So many have been so faithful in praying for my recovery from my BIG surgery which, believe it or not, will be six weeks ago as of tomorrow! I must report that I am doing well, gaining strength every week, and I am grateful for the success of this surgery — and it has been extremely successful, praise the Lord. I now have two almost real looking “mounds” on my chest where my breasts used to be and a very (VERY) flat stomach which is where the fat, skin, and muscle came from which was used to form my right “mound.” (Sorry, guys, if this is TMI, but I’m committed to authenticity in this blog!)
There are two more smaller surgerical procedures yet to go but Prince Philip and I know we have now been through the worst and hardest of my two-year cancer storm. My surgeon says that I’ll be fully healed from this last surgery by Thanksgiving which is great news. It was December 8, 2011 that I was diagnosed with this awful cancer, so we will have much to celebrate on that upcoming two-year anniversary!
I had the strength to be present at all three of our worship services both September 22 and yesterday, September 29. These were our first two Sundays worshiping at Mariner’s Christian School Auditorium (MCS) in Costa Mesa since we had to leave our beloved 70-year old beachside church on September 21. I also had the privilege yesterday of preaching at all three services which is always a great joy and honor.
I preached from 1 Timothy 6:12 on Paul’s charge to young Pastor Timothy to first, “take hold of the life to which you were called” and secondly “to fight the good fight of faith.” Just for good measure I tossed in a third point from Phillippians 4:11 where Paul says that he has “learned to be content in any and all circumstances.” These three points spoke strongly to us as a congregation now transplanted into a completely new and different church environment. In order to fulfill God’s purpose for us as a congregation we must grieve our losses, but we must take hold of life, fight the good fight of faith, and LEARN to be content in all circumstances in which we find ourselves! Wow — the Word of God IS most certainly, “alive, active and sharper than any two-edged sword” (Hebrews 4:12).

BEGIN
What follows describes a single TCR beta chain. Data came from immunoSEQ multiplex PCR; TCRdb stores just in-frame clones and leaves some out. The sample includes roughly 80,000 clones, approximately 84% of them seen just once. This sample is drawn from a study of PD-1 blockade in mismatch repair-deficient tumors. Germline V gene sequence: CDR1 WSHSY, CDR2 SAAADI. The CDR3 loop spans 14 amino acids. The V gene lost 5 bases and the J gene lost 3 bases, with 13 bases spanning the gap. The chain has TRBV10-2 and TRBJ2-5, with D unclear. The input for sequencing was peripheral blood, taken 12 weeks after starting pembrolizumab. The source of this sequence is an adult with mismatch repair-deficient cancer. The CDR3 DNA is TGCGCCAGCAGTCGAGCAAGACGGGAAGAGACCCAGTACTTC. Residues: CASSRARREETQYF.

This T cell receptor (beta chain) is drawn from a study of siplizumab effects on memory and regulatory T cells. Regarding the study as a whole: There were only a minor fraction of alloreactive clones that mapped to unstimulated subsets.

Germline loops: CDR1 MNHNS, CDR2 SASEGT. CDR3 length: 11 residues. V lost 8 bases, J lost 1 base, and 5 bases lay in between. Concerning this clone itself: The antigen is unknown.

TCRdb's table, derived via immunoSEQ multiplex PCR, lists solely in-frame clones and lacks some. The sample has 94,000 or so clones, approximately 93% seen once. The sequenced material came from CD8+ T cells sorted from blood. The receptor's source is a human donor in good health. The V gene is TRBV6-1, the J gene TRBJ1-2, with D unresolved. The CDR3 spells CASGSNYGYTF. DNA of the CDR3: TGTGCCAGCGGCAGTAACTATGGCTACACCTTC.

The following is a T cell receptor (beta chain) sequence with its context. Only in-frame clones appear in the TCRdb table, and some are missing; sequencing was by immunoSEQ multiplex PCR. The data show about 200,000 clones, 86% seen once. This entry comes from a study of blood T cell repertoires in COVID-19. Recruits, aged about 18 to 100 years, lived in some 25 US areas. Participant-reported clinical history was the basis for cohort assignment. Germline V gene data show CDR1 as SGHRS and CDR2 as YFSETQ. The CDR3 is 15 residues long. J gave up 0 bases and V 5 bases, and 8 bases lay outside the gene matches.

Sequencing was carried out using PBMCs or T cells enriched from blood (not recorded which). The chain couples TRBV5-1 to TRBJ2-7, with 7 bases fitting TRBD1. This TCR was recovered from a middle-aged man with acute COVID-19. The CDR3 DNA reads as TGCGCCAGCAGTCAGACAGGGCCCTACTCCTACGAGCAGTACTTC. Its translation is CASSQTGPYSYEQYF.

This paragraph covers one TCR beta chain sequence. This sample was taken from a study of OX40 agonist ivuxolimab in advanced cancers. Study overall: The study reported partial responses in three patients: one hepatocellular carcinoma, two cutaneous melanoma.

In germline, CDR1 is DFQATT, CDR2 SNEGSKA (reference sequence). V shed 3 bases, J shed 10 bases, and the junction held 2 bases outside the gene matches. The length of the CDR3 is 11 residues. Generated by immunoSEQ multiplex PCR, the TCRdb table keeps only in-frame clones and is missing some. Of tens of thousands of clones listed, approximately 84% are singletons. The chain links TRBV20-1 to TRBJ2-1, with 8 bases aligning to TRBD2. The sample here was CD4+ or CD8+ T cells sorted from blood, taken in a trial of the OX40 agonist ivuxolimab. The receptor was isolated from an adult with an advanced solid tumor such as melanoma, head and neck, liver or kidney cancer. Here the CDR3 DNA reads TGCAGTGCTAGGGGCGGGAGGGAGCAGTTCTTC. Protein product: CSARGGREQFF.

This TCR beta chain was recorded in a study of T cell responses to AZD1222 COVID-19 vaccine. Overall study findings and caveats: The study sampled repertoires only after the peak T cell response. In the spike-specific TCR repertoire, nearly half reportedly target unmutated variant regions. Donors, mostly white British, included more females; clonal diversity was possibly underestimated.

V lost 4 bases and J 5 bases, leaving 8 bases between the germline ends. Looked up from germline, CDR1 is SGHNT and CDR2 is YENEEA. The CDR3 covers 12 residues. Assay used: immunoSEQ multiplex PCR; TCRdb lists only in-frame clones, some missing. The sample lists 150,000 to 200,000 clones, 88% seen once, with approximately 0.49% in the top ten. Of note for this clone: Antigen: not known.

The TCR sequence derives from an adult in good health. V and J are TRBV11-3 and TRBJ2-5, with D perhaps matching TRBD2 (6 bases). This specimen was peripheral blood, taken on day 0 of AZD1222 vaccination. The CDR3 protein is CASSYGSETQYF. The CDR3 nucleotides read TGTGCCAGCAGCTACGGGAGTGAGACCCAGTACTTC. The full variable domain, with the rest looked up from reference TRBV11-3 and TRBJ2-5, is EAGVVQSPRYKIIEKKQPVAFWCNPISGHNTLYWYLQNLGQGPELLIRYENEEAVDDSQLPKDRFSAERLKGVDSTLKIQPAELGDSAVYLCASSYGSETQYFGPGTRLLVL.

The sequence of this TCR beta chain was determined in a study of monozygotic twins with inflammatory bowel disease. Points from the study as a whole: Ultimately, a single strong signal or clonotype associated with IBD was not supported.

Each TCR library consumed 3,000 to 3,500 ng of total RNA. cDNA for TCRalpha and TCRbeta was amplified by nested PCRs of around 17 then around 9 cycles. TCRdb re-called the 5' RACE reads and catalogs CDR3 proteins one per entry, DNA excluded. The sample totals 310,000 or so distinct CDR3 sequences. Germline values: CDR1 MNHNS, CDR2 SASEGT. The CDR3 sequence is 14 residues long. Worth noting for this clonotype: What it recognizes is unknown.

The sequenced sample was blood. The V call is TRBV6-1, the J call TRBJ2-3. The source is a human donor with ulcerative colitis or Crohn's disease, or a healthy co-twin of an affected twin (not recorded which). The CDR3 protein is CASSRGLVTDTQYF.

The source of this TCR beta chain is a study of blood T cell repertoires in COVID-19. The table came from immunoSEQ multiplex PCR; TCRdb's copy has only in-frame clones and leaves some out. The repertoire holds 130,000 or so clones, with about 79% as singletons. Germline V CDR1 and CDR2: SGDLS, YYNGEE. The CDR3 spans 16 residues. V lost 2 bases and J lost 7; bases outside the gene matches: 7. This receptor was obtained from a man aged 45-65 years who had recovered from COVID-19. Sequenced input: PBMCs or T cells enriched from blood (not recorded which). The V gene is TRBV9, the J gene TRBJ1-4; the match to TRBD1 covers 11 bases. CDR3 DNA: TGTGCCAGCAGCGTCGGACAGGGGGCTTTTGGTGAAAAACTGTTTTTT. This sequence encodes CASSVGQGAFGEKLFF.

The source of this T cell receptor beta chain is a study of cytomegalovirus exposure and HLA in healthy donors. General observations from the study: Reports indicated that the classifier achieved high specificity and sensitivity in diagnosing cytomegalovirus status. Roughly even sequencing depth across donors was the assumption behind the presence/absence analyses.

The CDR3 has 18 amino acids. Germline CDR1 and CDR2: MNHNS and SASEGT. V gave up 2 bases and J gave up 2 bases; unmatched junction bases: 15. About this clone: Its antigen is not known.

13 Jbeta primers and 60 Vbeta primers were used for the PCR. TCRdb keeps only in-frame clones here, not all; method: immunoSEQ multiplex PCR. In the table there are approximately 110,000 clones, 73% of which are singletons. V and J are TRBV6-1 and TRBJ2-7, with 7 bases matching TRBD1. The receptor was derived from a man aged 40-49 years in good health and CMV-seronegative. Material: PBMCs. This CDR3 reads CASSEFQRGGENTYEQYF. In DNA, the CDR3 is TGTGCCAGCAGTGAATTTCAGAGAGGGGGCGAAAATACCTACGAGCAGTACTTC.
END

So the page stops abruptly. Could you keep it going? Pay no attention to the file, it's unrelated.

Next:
But I want to share with you that this was a sermon birthed and written through my own personal struggle, even anguish, over two life circumstances which are painful for me personally.
The first is the reality that our dear flock has had to leave a House of Worship which God gave us and holds for Prince Philip and me almost three decades of beautiful and godly memories. It’s true that leaders must exhibit strong faith for our congregation in times such as these. We must offer calm, compassionate leadership in these hard times. It needs to not be about us as leaders, but about the flock of God and caring for them. But pastors are also just plain people with their own inner struggles and it was while preparing this sermon that the Lord led me to face my own sense of personal sorrow and to grieve my own loss in this matter. This was not a bad thing to face — in fact, it was a good thing. As my mentor, the Rev. Jose Poch taught me — when preparing a sermon, the preacher should always preach to the preacher first. Good advice.